The Wolseley, Piccadilly
Starting at 7 a.m. on weekdays and from 8 a.m. on weekends, breakfast at The Wolseley is truly special. The opulence is breath-taking, and the menu includes enticing options such as caramelised pink grapefruit, mixed basket Viennoiserie, and potato rösti with avocado, tomato, and a hen’s egg. Although the food is outstanding, it is really the whole extravagant camaraderie of the experience that makes breakfast at this eatery so superior.
Tom’s Kitchen, Chelsea
Tom’s Kitchen in Chelsea is popular for a reason. The standards are high, the food is tasty, and the wooden décor is pleasant. On the menu you can find brioche French toast with caramelised apples and cinnamon cream, a tasty full English breakfast, and a crisp Belgian waffle with blueberry compote and Chantilly cream. With its friendly atmosphere, this restaurant is popular with families, and if you love milkshakes you will not be disappointed!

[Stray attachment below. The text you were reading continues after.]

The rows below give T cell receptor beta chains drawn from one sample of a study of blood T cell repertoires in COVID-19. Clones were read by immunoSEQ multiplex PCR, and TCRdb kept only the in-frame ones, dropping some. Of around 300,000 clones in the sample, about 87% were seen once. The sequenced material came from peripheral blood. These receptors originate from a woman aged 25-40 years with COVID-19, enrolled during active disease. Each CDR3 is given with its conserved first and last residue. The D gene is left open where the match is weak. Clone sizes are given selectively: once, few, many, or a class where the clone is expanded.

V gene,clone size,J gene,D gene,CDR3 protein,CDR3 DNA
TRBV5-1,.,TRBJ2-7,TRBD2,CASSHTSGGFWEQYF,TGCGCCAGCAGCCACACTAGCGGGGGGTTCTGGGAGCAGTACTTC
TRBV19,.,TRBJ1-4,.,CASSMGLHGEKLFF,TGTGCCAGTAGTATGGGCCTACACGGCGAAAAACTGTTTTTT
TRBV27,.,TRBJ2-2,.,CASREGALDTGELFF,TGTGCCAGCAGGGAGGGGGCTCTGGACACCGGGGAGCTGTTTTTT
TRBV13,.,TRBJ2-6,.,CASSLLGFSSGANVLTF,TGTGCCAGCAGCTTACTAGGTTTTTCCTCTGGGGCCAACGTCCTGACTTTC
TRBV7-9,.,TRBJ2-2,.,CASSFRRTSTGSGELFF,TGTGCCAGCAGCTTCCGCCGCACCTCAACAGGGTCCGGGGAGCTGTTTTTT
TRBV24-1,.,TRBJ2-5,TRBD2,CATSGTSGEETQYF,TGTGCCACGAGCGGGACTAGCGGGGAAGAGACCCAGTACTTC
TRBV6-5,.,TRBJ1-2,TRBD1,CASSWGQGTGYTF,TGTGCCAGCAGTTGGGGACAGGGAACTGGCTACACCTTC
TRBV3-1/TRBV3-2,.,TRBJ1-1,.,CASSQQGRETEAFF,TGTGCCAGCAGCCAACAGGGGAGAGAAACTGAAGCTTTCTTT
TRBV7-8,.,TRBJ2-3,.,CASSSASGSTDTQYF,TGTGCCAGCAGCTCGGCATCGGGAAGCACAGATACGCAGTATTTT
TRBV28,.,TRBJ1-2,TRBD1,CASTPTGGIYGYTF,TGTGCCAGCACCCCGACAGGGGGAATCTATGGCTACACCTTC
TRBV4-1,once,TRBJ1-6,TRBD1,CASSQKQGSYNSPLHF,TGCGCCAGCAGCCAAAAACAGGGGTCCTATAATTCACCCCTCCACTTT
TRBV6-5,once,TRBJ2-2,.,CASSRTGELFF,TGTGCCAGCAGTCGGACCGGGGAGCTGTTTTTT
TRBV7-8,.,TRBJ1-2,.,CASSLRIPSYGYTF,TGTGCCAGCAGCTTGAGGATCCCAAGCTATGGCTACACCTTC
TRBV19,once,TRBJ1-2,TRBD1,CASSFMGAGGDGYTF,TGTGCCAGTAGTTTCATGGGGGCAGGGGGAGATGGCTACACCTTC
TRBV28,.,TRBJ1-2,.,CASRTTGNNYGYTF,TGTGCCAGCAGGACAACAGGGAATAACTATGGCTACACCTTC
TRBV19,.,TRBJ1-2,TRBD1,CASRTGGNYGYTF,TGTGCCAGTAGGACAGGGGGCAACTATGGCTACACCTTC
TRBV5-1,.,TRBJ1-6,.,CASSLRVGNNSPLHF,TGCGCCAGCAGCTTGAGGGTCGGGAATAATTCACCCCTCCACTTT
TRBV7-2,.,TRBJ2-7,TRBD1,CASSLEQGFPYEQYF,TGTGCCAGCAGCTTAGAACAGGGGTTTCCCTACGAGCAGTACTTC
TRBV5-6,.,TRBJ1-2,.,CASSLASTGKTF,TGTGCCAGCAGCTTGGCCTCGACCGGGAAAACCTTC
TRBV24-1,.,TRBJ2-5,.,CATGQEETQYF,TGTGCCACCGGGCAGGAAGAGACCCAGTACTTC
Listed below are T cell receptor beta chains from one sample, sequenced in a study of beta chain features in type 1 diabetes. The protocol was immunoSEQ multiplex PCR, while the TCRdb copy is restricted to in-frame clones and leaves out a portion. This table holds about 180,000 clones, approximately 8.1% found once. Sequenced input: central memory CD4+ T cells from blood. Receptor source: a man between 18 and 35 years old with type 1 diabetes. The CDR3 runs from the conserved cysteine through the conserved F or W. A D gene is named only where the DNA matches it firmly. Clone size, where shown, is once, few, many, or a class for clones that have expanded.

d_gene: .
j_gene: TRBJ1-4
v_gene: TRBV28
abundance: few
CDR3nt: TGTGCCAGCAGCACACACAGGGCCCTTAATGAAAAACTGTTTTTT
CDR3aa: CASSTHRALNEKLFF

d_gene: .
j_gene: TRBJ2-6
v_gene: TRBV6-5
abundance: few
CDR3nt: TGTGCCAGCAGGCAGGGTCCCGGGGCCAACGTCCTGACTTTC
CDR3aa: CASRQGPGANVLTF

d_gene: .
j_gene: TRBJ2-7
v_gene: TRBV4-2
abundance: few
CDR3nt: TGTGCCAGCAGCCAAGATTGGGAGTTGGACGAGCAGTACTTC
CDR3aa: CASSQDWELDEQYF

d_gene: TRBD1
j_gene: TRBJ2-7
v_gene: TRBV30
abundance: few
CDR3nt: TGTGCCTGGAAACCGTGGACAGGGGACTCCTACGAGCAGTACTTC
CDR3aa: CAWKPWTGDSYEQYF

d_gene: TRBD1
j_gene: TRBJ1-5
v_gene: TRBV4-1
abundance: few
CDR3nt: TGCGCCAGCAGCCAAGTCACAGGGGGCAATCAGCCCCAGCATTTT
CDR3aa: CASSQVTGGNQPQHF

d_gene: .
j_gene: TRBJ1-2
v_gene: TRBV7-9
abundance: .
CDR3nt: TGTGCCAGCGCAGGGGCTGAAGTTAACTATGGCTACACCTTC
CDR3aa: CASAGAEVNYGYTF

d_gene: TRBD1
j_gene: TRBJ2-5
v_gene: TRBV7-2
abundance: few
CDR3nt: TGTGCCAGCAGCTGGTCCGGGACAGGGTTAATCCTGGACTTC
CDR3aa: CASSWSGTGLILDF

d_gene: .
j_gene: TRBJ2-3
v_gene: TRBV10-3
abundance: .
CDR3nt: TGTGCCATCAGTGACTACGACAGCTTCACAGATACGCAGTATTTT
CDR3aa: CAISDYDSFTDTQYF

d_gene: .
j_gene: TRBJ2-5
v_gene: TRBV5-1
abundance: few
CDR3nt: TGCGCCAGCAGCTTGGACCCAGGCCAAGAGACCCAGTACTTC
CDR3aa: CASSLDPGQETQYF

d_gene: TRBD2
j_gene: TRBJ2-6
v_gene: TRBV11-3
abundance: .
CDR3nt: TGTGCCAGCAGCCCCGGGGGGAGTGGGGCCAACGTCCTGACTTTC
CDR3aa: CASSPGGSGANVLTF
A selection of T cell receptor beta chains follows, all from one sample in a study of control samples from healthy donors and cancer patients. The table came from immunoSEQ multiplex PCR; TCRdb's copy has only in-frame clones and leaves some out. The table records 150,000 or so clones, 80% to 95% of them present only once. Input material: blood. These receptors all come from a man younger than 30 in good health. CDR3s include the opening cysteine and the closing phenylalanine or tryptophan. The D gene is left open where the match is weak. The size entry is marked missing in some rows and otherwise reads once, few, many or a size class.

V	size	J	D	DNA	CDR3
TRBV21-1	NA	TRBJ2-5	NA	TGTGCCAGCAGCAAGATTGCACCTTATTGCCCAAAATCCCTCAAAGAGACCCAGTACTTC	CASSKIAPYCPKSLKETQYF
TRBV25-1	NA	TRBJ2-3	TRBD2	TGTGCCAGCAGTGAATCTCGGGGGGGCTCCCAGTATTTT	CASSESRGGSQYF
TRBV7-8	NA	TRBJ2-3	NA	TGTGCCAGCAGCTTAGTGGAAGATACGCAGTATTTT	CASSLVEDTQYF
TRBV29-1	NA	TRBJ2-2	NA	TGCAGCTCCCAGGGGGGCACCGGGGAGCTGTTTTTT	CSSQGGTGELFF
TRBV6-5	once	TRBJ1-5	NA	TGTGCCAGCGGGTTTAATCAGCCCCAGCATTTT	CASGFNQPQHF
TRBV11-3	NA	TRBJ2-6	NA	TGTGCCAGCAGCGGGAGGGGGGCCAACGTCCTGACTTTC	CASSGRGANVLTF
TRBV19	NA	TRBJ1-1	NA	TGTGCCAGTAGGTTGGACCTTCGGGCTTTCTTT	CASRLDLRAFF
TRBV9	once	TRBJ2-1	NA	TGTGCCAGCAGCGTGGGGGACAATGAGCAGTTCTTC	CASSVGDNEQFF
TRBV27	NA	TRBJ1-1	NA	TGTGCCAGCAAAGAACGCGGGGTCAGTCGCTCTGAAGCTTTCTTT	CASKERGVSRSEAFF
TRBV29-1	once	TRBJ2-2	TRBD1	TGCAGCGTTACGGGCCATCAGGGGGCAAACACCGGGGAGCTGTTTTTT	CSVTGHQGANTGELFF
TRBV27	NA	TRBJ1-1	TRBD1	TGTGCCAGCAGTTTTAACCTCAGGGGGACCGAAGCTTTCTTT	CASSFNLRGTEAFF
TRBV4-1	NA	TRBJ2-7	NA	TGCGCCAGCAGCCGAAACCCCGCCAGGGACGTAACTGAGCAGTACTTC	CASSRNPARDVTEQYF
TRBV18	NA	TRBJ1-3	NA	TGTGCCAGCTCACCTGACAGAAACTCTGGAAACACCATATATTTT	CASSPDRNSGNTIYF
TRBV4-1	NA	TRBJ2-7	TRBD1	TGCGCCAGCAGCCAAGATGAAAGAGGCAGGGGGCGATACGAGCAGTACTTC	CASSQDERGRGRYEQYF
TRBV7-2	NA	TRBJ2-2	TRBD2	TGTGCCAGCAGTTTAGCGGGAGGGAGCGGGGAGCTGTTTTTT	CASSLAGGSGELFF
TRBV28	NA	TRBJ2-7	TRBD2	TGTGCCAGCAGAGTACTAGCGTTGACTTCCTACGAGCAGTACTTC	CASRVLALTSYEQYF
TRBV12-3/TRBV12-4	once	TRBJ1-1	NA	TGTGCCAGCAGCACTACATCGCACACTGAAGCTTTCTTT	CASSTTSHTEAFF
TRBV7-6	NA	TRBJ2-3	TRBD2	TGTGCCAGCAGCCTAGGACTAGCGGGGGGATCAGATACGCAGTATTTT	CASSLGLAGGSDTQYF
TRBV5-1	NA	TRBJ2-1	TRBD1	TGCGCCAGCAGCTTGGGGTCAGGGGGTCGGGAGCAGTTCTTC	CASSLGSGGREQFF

Kopapa, Covent Garden
A Maori word for “a gathering,” Kopapa is another great example of international cuisine in London. There are no other words to describe the offerings of Kopapa, other than to say the food is super tasty. Chorizo hash with two fried eggs, rocket, sriracha chilli sauce, and Crispy Shallots, Turkish eggs from Changa restaurant in Istanbul, and hot smoked salmon on toast with spinach, two poached eggs, and yuzu Hollandaise are just a few of the items offered. The Monmouth coffee is a bonus, and tables are close together and the atmosphere is cosy. Kopapa can get busy at time so you may have to wait, but all in all, expect great food and lots of warmth.